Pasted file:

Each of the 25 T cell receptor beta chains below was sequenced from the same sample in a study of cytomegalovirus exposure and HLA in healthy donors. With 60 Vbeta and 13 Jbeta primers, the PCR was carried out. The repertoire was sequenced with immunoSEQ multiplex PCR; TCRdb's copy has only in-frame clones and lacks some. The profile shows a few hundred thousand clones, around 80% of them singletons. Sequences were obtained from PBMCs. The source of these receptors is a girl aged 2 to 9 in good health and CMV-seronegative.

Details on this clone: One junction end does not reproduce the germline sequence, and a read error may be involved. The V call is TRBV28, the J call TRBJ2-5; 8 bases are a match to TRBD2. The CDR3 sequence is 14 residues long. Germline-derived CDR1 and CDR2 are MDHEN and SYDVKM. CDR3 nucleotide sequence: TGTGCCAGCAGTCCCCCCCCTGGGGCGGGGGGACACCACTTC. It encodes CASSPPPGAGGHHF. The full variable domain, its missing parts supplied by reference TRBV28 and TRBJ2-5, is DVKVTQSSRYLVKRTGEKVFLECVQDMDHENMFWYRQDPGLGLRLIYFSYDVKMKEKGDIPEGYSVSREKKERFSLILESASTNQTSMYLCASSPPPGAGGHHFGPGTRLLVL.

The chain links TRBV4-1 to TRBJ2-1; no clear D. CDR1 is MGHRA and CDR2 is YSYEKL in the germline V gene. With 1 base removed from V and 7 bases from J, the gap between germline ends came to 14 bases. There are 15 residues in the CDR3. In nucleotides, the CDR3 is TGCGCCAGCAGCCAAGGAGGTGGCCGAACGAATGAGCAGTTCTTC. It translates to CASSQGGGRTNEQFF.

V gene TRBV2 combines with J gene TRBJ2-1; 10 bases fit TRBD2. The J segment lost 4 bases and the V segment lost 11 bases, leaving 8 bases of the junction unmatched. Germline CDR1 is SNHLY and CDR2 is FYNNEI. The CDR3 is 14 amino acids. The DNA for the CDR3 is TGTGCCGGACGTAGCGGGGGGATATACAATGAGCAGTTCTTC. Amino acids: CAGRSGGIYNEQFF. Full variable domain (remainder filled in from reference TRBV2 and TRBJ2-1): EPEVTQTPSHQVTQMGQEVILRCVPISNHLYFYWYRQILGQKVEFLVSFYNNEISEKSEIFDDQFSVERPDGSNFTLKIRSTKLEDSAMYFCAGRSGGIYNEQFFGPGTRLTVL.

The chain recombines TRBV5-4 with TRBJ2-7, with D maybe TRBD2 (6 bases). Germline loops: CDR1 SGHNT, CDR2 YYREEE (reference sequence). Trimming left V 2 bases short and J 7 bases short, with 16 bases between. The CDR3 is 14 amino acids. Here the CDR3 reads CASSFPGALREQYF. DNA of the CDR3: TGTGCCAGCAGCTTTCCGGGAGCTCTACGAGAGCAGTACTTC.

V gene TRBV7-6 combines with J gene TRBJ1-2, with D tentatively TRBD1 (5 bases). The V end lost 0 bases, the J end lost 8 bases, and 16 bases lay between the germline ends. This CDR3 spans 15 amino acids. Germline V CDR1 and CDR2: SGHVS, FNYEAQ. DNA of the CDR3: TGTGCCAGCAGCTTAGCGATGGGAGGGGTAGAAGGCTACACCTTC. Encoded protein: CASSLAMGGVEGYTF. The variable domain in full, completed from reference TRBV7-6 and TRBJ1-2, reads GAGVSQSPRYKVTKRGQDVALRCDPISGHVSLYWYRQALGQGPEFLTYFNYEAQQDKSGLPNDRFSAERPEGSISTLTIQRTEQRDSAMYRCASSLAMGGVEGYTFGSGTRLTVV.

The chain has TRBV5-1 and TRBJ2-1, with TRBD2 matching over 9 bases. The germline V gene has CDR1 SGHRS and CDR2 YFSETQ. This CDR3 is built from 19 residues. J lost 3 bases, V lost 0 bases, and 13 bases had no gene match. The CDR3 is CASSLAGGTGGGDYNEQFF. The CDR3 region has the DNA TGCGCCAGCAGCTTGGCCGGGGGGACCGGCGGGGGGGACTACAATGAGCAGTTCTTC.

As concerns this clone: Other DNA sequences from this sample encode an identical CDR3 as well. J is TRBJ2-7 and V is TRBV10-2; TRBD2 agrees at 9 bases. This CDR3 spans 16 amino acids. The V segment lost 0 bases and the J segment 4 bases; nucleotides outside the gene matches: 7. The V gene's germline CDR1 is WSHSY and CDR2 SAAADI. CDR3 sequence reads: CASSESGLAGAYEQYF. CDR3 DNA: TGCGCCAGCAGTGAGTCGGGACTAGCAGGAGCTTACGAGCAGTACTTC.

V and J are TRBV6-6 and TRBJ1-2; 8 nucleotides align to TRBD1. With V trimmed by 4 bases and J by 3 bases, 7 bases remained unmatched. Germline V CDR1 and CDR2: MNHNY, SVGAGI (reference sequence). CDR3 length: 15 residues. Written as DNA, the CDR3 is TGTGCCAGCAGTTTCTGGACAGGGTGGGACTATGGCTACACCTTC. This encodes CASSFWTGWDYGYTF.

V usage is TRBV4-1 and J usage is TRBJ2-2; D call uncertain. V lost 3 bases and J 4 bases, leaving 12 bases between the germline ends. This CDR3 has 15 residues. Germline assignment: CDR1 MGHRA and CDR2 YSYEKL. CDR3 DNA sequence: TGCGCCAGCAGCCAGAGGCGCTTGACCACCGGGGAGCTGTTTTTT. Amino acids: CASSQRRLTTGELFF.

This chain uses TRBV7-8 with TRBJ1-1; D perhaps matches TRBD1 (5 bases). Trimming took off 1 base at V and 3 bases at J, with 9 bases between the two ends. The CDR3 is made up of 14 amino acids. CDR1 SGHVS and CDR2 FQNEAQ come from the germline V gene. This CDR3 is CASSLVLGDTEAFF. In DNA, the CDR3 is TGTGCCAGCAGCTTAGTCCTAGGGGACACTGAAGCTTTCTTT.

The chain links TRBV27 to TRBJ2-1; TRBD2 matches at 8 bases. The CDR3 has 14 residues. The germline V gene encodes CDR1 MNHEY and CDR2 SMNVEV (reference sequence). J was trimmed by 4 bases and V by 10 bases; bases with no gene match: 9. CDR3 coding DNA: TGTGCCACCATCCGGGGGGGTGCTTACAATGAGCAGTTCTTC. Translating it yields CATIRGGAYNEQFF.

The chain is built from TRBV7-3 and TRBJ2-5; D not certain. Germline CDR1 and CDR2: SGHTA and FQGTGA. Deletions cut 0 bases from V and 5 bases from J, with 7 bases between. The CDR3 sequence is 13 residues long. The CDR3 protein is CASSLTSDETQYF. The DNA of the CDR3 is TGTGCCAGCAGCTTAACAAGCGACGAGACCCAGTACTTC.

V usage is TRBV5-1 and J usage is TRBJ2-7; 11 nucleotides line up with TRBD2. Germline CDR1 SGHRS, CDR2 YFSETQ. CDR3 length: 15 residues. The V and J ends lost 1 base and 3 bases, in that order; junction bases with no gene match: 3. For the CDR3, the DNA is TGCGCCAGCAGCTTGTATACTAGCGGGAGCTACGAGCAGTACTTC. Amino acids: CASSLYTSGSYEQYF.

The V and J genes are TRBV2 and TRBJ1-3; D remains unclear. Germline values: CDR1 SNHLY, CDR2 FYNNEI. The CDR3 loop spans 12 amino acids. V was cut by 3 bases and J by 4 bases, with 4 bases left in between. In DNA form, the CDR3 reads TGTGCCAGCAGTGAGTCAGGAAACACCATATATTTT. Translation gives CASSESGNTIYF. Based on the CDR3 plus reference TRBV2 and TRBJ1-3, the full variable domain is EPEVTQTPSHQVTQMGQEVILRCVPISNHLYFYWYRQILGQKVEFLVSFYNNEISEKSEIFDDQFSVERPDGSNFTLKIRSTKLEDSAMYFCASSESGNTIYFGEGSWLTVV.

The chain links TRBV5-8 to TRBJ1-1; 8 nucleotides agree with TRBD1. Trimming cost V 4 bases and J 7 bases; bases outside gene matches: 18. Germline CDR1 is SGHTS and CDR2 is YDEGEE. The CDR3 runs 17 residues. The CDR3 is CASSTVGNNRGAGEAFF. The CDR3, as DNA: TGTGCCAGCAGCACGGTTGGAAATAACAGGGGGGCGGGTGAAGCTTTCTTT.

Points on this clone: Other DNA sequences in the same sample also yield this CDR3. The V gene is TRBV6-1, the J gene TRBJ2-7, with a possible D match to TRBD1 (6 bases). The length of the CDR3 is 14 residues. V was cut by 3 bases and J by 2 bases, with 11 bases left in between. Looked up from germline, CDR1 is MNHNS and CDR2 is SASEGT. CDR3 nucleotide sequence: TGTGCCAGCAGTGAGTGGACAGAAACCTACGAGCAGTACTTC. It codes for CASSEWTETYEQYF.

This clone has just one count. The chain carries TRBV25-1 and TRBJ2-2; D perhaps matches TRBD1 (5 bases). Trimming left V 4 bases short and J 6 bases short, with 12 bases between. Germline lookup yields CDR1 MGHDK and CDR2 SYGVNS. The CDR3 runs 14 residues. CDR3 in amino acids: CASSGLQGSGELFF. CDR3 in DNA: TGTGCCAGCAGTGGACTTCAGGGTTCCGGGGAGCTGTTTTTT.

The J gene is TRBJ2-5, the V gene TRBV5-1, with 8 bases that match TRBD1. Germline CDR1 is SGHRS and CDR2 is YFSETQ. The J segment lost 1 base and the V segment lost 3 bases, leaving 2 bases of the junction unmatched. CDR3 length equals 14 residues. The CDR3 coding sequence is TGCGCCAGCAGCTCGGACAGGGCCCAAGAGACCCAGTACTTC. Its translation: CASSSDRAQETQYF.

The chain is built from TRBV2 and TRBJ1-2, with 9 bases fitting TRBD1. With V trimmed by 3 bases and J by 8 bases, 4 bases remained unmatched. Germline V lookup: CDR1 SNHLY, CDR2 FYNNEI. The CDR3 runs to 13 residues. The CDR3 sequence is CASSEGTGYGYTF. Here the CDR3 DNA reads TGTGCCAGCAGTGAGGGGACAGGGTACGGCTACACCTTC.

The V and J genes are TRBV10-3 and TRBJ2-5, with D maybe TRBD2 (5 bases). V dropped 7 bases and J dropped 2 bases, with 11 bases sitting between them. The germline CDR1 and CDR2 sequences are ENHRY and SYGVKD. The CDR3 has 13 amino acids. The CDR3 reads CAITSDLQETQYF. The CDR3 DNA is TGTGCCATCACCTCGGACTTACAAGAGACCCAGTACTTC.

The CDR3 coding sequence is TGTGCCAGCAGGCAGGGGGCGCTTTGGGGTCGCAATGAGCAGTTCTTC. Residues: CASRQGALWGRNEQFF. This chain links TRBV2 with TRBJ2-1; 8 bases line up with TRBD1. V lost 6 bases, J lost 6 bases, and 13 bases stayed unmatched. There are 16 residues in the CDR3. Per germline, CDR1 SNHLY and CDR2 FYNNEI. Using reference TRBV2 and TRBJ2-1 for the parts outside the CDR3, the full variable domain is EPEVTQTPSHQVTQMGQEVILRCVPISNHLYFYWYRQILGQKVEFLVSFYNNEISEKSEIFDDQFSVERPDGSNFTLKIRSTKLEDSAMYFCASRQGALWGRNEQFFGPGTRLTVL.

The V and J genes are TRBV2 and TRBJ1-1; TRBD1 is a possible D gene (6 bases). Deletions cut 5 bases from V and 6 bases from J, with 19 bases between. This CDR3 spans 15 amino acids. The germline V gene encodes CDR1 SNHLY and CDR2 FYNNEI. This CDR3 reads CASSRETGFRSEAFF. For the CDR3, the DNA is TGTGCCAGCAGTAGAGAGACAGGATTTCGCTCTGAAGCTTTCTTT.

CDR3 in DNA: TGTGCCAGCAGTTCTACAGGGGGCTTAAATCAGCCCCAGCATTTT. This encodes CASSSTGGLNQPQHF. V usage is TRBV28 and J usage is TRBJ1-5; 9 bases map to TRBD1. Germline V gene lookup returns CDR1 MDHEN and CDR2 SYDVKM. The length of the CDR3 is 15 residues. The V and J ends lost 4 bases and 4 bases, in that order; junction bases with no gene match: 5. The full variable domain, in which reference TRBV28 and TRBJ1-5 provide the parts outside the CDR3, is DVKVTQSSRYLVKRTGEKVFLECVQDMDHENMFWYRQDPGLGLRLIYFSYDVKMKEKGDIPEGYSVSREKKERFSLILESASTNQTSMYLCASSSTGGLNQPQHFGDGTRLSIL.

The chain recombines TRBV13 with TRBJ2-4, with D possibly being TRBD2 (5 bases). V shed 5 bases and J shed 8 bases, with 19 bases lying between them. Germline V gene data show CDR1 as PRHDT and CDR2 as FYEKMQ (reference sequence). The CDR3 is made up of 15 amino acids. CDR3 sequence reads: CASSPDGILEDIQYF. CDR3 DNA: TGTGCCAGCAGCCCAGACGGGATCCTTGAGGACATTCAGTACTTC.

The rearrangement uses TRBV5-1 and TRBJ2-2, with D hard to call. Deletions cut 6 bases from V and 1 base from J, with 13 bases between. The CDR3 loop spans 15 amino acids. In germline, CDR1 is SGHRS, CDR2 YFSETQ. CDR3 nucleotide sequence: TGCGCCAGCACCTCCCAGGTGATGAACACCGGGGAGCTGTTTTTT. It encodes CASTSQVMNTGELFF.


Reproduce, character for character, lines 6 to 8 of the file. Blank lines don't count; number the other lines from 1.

V gene TRBV7-6 combines with J gene TRBJ1-2, with D tentatively TRBD1 (5 bases). The V end lost 0 bases, the J end lost 8 bases, and 16 bases lay between the germline ends. This CDR3 spans 15 amino acids. Germline V CDR1 and CDR2: SGHVS, FNYEAQ. DNA of the CDR3: TGTGCCAGCAGCTTAGCGATGGGAGGGGTAGAAGGCTACACCTTC. Encoded protein: CASSLAMGGVEGYTF. The variable domain in full, completed from reference TRBV7-6 and TRBJ1-2, reads GAGVSQSPRYKVTKRGQDVALRCDPISGHVSLYWYRQALGQGPEFLTYFNYEAQQDKSGLPNDRFSAERPEGSISTLTIQRTEQRDSAMYRCASSLAMGGVEGYTFGSGTRLTVV.

The chain has TRBV5-1 and TRBJ2-1, with TRBD2 matching over 9 bases. The germline V gene has CDR1 SGHRS and CDR2 YFSETQ. This CDR3 is built from 19 residues. J lost 3 bases, V lost 0 bases, and 13 bases had no gene match. The CDR3 is CASSLAGGTGGGDYNEQFF. The CDR3 region has the DNA TGCGCCAGCAGCTTGGCCGGGGGGACCGGCGGGGGGGACTACAATGAGCAGTTCTTC.

As concerns this clone: Other DNA sequences from this sample encode an identical CDR3 as well. J is TRBJ2-7 and V is TRBV10-2; TRBD2 agrees at 9 bases. This CDR3 spans 16 amino acids. The V segment lost 0 bases and the J segment 4 bases; nucleotides outside the gene matches: 7. The V gene's germline CDR1 is WSHSY and CDR2 SAAADI. CDR3 sequence reads: CASSESGLAGAYEQYF. CDR3 DNA: TGCGCCAGCAGTGAGTCGGGACTAGCAGGAGCTTACGAGCAGTACTTC.